Margot Lewis

BA, Harpur College of Arts and Sciences, SUNY,  MPS, Dance/Movement Therapy, Pratt Institute. Licensed Creative Arts Therapist (LCAT), Board Certified Dance/Movement Therapist (BC-DMT).  Margot studied dance with Valerie Bettis and June Lewis and has 29 years of clinical experience working collaboratively with a diverse team of professionals as a creative arts therapist treating adults with chronic mental and physical illness, physical disabilities, and traumatic brain injury. She formerly worked at the Brooklyn Psychosocial Rehabilitation Institute Lafayette Center, the Creative Arts Rehabilitation Center, New York City, and the International Center for the Disabled, New York City, in the Creative and Movement Arts Psychotherapy Program. Additional areas of study include yoga and mindfulness-based stress reduction. SLC, 2012-

Current graduate courses

Clinical Internship Practicum I

Fall

This course will use a group supervision format to oversee and develop the internship experience by strengthening clinical appraisal skills and movement and observation assessment through oral presentation of cases, as well as written diagnostic evaluations that will include the student’s clinical process and interventions.

Academic content related to assessment, diagnosis, interventions and the supervision process will be fluid within the overall structure of the course and weekly classes in order to meet the specific needs of each internship setting.

Faculty

Clinical Treatment Planning

Fall

In this course, students will build on concepts learned in Graduate Seminar in Methods and Theory of DMT I and II, Human Growth, Psychopathology, and Movement Observation I and II to refine their assessment skills in developing treatment plans consistent with DSM-5 criteria and the application of dance/movement therapy principles and interventions. The role of pharmacotherapy will be included. We will also examine clinical and treatment planning, with a focus on developing clinical writing skills as they relate to specific settings and populations, including children, adolescents, adults, and geriatrics.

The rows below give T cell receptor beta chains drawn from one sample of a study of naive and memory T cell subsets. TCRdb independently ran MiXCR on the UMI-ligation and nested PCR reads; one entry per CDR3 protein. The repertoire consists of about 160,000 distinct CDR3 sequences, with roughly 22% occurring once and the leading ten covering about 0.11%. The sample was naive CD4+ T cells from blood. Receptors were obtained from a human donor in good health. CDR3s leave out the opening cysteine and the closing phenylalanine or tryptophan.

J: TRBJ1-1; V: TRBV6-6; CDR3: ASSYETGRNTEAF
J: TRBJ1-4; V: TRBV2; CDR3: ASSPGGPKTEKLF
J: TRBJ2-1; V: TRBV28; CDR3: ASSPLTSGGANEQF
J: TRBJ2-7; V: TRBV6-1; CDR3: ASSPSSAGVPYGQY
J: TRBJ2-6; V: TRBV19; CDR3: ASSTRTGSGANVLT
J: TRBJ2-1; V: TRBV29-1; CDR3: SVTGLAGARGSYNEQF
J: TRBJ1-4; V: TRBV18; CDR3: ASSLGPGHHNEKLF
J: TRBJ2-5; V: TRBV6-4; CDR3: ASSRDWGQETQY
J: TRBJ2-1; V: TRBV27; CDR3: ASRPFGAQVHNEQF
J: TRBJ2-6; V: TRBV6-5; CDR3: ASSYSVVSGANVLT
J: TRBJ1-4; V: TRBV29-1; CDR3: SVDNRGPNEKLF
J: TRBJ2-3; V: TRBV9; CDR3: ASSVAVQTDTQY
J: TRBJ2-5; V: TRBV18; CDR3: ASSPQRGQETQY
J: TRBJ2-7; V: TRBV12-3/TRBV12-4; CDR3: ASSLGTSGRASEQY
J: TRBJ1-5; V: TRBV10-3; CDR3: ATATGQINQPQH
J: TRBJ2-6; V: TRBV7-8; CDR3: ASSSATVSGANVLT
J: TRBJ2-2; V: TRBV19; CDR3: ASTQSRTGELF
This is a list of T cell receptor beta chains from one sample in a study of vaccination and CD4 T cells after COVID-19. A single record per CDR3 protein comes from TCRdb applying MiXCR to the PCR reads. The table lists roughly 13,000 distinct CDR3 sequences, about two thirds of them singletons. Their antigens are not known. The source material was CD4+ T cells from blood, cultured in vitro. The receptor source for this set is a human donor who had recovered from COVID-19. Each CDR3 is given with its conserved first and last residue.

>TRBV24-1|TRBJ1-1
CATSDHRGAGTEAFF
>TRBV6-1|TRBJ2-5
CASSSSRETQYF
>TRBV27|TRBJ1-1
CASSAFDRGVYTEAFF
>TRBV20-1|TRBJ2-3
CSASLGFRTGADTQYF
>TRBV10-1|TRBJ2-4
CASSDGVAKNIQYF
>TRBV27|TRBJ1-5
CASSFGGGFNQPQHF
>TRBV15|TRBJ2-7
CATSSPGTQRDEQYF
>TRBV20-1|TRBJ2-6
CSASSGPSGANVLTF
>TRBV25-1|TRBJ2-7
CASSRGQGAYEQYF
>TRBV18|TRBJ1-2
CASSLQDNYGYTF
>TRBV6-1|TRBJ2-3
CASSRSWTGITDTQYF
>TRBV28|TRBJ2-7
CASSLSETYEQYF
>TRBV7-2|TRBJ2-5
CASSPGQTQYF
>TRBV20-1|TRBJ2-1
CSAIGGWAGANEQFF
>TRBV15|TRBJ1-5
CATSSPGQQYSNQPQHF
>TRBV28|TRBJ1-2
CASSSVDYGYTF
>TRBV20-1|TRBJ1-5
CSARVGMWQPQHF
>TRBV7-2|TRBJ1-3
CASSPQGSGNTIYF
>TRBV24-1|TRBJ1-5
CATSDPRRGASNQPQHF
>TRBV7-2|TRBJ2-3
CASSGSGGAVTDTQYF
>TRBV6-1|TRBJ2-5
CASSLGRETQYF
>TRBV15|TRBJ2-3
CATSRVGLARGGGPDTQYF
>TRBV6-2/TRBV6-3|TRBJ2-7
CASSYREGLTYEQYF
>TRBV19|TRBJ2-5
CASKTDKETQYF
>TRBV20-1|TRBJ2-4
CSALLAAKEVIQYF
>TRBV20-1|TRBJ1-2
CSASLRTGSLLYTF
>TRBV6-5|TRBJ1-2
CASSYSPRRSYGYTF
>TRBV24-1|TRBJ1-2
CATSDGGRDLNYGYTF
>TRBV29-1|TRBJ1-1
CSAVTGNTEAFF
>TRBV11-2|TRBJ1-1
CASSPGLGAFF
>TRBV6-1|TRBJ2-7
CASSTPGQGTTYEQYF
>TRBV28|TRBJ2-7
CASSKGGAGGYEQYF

Faculty

Group Work Theory and Practice II - Graduate

Spring

In this course, students will expand their knowledge of the basic theories, methods, concepts and clinical applications learned in Group Work I. We will explore the core elements of systems approaches to group work theory and DMT clinical practice. Specifically, we will examine the contributions of Monica McGoldrick's influential work concerning ethno-cultural aspects affecting families, including the impact of race, class, religion, historical factors and migration experiences; and attitudes about sexual orientation and intermarriage. Other theoretical models will include the relational-cultural paradigm developed at the Stone Center's Jean Baker Miller Training Institute and the principles of Resilience Theory that emerged from the research of Dr. Emmy Werner. These models have implications for the development of therapeutic interventions and will inform our study of the clinical roles and skills needed for the effective practice of DMT group work with children, adolescents, and families in various clinical settings.

Faculty

Movement Observation I

Fall

Movement Observation I is the first in a series of three sequentially developed courses. The focus of this course is to provide students with a foundational exploration of personal embodiment as the basis for clinical presence in dance/movement therapy. We will begin with the study and practice of developmental movement patterns based on the work of Bonnie Bainbridge Cohen and Bodynamic Developmental Psychotherapy. Didactic learning will be supported by experiential exercises and self-observation.

Students will develop observational and assessment skills further through weekly observation of young children at the Early Childhood Center and other fieldwork placements. The classroom experience will provide an opportunity for students to integrate self-observational skills with observation and assessment of children and to articulate their perceptions through spoken and written language.

Faculty

Professional Orientation and Ethics

Fall

Students will learn the fundamental tenets underlying professional ethics and ethical decision-making in the practice of dance/movement therapy. We will identify and explore ethical concepts, standards, and guidelines that will inform your clinical judgment, and become aware and mindful of the ways your personal ethics relate to your role as a professional DMT. In addition to course readings, we will study the ADTA Code of Ethics and Standards of Ethical Practice, and the New York State Education Department requirements for standards of licensure in Creative Arts Therapy, including training in the identification and reporting of child abuse and maltreatment.

Faculty

Previous courses

Professional Orientation and Ethics - Graduate

Students in this course will learn the ethical standards reflected in, and upheld by, the American Dance Therapy Association Code of Ethical Practice and the New York State Education Department’s requirements for standards for licensure in Creative Arts Therapy. We will also examine each student’s personal ethics as they relate to the role of the profession of DMT.

Faculty